NOW Financial Group director Mark Dunsford has responded to the AFA’s claim that it has not received the required number of forms to call an extraordinary general meeting.
In an email to ifa, Mr Dunsford said that according to the AFA’s by-laws, the board must call an EGM if it is validly requested by a group of members with at least 5 per cent of the votes that may be cast at the EGM or by at least 100 members who are entitled to vote at the EGM.
A letter from AFA chief executive Brad Fox to Mr Dunsford stated that 127 of the 225 forms received have been validated.
Mr Dunsford noted in an email that this number is more than the 100 required to call an EGM.
ifa reported yesterday that the AFA said it had found more than 100 of the 230 forms received could not be accepted – for a range of reasons – pushing the number of valid forms beneath the 5 per cent threshold required to request an EGM.
The association found that 50 of the forms were duplicates; 25 forms were provided by people who were not AFA members; and 28 forms could not be verified since they incorrectly identified the member.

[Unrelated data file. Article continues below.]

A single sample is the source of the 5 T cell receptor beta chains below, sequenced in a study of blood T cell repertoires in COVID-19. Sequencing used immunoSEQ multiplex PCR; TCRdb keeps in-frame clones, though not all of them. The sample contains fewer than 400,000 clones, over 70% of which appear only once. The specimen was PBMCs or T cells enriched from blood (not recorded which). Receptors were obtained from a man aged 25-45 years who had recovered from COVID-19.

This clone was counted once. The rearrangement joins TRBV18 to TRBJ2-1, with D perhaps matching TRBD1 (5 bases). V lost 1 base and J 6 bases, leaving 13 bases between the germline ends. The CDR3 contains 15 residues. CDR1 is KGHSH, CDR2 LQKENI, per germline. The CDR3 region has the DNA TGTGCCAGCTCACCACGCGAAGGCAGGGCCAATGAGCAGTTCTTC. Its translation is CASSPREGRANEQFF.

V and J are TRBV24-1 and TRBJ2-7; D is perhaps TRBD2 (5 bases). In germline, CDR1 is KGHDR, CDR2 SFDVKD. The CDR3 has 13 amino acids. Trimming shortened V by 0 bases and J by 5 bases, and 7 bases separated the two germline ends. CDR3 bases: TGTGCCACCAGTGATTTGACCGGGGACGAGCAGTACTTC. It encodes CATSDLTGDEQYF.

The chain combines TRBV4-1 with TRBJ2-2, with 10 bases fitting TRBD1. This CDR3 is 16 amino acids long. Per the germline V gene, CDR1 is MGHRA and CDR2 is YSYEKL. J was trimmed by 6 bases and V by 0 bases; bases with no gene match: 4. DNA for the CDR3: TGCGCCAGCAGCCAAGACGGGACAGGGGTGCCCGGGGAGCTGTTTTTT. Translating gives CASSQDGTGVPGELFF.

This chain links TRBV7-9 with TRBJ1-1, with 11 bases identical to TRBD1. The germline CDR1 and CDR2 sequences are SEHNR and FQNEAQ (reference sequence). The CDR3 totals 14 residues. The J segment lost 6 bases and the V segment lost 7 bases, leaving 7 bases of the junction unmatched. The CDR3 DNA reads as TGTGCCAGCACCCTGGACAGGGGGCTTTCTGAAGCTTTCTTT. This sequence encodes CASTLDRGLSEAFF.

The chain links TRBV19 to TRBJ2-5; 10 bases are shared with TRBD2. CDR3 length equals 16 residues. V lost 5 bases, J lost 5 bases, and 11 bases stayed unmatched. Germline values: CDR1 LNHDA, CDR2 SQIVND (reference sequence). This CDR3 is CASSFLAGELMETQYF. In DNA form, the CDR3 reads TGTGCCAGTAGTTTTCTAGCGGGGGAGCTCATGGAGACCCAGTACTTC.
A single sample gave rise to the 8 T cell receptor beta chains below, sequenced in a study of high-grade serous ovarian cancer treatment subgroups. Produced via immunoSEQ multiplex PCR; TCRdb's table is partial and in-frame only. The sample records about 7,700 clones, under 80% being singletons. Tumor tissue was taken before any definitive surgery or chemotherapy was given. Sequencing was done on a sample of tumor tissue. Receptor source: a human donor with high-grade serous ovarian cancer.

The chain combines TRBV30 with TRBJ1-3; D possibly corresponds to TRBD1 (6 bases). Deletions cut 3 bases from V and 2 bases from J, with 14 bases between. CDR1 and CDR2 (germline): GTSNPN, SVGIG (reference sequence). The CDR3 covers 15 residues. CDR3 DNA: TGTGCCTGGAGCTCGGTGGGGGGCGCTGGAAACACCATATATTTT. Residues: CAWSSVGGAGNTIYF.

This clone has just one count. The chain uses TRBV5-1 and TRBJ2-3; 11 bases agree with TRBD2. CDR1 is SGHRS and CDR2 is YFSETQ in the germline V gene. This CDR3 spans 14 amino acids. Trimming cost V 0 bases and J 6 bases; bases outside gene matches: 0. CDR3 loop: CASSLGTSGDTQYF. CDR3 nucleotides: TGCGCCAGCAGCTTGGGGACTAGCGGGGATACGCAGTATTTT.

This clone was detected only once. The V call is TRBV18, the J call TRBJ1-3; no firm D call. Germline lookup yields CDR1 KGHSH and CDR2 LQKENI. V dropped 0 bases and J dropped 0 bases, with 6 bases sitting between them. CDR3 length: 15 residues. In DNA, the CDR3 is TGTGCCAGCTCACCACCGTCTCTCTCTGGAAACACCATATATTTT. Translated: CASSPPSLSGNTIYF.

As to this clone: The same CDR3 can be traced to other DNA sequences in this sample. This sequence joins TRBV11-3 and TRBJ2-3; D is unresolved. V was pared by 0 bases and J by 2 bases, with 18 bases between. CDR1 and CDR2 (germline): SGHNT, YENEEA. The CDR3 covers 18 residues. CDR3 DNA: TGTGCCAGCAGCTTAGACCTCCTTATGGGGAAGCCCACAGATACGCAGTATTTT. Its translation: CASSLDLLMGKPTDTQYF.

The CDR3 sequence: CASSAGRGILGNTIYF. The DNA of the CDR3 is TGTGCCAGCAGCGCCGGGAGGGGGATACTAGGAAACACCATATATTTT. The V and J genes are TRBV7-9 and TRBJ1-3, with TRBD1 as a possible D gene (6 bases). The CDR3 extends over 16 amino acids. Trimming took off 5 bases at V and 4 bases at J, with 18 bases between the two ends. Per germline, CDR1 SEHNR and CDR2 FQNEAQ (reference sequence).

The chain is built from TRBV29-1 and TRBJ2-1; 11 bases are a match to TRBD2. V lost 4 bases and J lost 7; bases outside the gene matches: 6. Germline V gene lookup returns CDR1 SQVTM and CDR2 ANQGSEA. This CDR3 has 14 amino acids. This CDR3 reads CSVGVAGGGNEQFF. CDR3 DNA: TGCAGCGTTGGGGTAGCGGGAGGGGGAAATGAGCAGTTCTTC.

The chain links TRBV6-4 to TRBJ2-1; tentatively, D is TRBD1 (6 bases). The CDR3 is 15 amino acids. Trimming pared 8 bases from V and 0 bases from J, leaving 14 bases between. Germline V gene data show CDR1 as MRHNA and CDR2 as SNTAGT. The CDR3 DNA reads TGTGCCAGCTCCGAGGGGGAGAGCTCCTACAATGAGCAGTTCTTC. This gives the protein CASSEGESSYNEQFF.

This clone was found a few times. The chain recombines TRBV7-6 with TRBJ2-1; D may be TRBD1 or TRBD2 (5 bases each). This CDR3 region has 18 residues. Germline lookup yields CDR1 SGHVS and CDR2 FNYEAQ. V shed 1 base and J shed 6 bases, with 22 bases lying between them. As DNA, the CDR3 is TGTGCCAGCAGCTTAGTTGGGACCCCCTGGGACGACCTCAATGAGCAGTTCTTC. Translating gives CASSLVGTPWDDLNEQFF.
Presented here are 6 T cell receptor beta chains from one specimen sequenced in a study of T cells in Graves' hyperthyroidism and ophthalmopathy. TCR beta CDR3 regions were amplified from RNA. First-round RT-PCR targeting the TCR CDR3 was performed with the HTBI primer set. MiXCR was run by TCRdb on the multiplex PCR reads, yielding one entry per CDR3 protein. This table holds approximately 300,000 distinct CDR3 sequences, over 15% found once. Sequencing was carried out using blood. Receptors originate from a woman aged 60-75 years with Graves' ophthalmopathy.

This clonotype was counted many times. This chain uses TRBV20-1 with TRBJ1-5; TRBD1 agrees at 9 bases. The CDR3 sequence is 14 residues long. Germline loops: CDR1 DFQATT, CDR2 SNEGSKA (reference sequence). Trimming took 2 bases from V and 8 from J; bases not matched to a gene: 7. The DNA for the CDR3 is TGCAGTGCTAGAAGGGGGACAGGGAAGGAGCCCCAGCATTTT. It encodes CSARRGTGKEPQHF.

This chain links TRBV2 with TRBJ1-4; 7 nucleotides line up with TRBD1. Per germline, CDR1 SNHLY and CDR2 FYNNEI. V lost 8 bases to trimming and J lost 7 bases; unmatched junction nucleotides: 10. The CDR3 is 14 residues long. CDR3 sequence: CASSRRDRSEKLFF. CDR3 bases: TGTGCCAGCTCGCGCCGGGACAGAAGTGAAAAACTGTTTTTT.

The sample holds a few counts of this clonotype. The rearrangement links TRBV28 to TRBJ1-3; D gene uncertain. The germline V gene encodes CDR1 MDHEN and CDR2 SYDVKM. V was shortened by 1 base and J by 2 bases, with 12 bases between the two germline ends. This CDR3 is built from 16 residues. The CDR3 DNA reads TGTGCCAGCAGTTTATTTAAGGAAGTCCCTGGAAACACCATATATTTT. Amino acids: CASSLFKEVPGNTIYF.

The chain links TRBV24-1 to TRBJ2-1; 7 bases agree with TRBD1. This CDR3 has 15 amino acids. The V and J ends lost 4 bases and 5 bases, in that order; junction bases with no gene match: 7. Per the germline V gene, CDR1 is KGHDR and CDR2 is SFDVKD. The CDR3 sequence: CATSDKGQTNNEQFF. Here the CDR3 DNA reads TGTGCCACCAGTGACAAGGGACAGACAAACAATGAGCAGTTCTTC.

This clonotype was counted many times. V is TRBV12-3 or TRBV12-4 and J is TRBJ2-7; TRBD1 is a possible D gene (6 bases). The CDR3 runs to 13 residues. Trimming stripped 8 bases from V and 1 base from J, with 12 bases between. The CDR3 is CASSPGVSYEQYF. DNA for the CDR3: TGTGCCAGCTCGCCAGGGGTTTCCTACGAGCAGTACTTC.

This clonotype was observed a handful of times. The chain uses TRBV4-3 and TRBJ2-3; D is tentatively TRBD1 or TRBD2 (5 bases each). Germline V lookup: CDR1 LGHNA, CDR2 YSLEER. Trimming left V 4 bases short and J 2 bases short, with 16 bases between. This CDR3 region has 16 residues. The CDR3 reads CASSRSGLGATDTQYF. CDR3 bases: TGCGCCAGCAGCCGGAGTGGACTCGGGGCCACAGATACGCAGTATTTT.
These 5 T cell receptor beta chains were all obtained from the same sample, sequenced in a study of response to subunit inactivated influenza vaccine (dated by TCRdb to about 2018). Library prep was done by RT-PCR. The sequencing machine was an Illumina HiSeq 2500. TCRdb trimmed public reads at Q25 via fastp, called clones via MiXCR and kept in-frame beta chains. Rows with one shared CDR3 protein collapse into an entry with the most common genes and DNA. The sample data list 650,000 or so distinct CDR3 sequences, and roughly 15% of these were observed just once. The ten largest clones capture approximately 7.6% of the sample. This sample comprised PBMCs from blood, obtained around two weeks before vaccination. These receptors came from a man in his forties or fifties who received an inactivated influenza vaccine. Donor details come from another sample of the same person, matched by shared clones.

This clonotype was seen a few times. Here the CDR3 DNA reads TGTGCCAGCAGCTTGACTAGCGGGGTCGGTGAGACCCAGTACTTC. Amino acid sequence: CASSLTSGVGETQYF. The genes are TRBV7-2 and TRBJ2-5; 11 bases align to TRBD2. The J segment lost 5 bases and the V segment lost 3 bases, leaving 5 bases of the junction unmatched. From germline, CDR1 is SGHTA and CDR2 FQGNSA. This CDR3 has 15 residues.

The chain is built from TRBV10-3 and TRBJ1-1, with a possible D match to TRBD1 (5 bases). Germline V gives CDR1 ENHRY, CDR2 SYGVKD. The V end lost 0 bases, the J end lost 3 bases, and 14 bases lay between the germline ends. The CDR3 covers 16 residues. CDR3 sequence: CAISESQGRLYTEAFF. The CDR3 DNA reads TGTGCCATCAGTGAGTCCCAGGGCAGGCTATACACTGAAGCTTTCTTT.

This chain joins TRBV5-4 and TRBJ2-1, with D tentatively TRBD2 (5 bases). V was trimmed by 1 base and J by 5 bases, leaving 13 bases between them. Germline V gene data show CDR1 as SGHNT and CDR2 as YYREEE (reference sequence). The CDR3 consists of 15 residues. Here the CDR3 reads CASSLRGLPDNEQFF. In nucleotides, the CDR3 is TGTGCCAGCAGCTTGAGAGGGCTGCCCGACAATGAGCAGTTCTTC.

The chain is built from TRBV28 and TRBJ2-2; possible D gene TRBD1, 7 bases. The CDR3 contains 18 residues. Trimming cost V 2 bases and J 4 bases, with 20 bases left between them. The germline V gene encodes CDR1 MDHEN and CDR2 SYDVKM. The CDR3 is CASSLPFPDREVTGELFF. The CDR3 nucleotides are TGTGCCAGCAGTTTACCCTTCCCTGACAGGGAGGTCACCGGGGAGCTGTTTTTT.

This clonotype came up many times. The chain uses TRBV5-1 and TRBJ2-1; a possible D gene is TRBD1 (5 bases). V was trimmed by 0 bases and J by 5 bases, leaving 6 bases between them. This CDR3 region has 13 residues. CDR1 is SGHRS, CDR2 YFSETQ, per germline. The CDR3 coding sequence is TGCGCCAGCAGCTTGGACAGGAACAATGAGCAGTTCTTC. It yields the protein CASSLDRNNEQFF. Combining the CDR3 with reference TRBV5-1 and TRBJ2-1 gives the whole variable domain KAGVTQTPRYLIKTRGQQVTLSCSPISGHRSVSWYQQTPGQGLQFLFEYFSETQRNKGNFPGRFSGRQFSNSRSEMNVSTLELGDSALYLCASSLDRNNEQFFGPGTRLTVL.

“The AFA has notified Mr Mark Dunsford who provided the forms calling for the EGM that less than 5 per cent of the voting members of the AFA are represented and, accordingly, the AFA cannot take his special resolution to change the AFA Constitution to the membership as yet,” the statement said.
“The AFA is telephoning 24 members where forms have been received in their name but the details provided are insufficient to identify whether the member completed the form.
“The AFA will help them complete the form if that was their intention,” the statement said.
AFA national president Deborah Kent said the association's board appreciates the right of members to call an EGM within the confines of good governance under the Corporations Act and will facilitate the putting of the resolution if and when the requisite 5 per cent of voting members is reached.
SUBSCRIBE TO THE IFA DAILY BULLETIN
- 16 Nov 2018Government sets $51m to pursue misconductBy Eliot Hastie
- 16 Nov 2018The financial advisers most people don’t read aboutBy James Mitchell
- 16 Nov 2018Clients expect advisers to understand their situationBy Eliot Hastie
- 16 Nov 2018Retirees hit hardest by franking credit changes, says FSCBy Sarah Simpkins
- 16 Nov 2018Trust in advice more important than everBy Stephanie Aikins
- 15 Nov 2018We’ll lose advisers through FASEA but it’s necessaryBy Adrian Flores
- view all